Fire

How Does Lighting A Match Work?

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There's a lot going on when you strike a match. A match head is made of a number of ingredients, including potassium chlorate, sulfur and powdered glass. The striking surface is made up of sand, powdered glass and red phosphorus. When the match head is dragged along the striking surface, the sand and powdered glass cause friction and heat, which is enough to convert some of the red phosphorous to white phosphorus-a chemical so volatile that it ignites in the air. The heat also breaks down the potassium chlorate in the match head, thereby releasing oxygen that serves as fuel for the fire. The oxygen combines with sulfur and keeps the flame burning. As for the gelatin, it acts as glue to hold everything together in the match head, and also provides extra fuel.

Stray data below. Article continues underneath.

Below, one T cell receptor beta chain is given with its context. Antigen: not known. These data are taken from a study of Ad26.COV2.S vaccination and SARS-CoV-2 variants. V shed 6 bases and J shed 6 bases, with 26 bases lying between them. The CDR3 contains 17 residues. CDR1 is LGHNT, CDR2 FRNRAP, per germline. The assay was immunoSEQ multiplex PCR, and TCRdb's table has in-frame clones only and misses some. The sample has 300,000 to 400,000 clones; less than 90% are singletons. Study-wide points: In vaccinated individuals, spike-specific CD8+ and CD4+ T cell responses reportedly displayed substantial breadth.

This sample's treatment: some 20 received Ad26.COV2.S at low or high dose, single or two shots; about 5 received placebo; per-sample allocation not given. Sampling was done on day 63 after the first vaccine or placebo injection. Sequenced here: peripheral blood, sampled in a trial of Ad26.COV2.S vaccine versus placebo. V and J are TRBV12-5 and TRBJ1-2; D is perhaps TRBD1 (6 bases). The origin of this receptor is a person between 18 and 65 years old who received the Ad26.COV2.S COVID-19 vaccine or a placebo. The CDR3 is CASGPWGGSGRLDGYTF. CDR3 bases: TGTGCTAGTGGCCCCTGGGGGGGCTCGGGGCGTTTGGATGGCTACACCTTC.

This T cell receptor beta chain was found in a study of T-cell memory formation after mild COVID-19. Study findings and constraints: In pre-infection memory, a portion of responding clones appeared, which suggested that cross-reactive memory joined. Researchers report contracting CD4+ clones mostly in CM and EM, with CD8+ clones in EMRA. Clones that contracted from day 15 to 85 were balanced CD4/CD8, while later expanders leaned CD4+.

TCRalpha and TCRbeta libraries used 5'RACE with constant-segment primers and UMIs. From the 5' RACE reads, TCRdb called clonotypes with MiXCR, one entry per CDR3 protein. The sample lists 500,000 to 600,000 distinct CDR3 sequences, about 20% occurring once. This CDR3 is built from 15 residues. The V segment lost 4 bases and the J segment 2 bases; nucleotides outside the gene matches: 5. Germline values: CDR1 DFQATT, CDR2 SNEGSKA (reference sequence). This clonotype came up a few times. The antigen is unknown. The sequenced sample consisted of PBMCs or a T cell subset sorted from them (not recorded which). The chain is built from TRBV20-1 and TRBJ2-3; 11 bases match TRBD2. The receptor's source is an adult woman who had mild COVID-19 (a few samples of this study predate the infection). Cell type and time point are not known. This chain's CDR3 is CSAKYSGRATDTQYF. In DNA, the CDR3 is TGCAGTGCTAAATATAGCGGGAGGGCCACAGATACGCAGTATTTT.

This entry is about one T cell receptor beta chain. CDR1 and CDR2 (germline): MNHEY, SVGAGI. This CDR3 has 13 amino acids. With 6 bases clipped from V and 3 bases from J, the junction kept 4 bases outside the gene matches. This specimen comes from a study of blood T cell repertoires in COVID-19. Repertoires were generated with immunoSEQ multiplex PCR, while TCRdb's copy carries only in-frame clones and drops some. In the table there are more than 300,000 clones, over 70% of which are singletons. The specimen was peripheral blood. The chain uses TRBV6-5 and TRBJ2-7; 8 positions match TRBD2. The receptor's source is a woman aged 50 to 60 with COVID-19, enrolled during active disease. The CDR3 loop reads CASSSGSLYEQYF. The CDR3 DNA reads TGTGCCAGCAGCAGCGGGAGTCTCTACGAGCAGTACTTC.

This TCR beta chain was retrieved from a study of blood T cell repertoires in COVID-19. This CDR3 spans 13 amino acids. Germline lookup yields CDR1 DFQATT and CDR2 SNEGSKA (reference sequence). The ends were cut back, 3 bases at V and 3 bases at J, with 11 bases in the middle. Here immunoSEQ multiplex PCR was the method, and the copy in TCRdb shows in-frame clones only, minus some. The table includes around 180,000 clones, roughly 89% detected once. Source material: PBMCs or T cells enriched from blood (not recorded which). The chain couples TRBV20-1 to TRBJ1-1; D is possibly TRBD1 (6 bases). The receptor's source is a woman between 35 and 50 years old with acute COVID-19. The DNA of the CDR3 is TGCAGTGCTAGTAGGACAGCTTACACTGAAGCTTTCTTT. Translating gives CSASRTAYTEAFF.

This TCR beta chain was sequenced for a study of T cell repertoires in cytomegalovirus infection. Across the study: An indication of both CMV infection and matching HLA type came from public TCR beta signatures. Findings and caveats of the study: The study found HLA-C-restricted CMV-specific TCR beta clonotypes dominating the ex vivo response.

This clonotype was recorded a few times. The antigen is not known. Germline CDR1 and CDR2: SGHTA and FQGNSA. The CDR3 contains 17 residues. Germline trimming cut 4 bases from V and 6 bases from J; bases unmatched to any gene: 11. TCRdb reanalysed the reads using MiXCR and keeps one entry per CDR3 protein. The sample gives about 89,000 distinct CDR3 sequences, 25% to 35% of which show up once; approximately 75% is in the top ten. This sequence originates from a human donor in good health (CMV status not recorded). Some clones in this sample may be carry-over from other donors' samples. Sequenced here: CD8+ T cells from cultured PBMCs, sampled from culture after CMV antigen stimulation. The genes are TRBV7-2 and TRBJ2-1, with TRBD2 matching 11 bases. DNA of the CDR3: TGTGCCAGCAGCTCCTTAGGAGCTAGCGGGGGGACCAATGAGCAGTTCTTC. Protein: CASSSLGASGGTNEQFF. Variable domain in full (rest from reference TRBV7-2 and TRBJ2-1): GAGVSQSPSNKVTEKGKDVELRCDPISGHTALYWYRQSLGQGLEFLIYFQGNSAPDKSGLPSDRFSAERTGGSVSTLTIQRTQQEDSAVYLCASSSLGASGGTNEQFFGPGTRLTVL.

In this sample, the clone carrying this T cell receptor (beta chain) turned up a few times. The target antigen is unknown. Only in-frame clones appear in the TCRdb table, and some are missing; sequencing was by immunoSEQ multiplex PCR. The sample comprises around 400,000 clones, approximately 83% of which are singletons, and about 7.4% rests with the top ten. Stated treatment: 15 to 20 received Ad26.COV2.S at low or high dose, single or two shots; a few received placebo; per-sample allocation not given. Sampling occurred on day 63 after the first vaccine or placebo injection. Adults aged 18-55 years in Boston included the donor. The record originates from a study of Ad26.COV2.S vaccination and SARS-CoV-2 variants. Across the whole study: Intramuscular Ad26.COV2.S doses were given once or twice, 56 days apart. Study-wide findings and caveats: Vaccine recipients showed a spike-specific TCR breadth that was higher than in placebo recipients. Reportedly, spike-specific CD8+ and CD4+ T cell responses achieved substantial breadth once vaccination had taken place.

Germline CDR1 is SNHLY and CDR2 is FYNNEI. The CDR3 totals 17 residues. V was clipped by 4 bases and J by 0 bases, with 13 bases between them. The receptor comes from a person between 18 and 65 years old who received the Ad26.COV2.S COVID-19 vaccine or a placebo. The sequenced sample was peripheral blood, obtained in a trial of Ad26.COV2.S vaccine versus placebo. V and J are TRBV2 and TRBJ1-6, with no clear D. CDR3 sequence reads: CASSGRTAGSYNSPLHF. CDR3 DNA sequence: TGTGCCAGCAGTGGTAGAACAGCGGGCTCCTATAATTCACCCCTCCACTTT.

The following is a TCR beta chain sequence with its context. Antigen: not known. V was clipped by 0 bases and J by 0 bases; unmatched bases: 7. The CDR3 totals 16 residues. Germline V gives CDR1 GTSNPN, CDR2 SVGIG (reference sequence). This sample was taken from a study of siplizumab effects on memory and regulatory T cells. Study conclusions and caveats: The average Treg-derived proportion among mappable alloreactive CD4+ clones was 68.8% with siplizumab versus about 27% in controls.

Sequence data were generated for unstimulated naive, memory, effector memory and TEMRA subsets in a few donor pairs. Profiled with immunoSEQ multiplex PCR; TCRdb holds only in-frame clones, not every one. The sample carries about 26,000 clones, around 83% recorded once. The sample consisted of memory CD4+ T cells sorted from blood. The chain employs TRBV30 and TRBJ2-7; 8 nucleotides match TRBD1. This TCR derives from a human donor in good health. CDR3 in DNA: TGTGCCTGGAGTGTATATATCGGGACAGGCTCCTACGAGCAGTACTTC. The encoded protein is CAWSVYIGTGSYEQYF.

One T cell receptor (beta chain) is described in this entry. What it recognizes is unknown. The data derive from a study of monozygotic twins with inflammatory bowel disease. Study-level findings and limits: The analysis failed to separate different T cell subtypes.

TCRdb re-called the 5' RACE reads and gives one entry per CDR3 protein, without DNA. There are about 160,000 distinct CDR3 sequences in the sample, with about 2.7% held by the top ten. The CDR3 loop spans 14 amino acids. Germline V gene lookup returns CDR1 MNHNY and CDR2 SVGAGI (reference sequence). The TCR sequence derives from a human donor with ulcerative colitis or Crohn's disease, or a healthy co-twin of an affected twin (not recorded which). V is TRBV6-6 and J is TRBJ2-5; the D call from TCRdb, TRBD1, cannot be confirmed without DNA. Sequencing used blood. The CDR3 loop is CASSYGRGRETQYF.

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Key Facts In This Video

  1. When you strike a match, chemicals produce hot gases that jet out of the match head. 00:13

  2. Schlieren imaging captures changes in fluid density. 00:35

  3. Watch how human breath creates a turbulent structure as it blows out a match: 01:19

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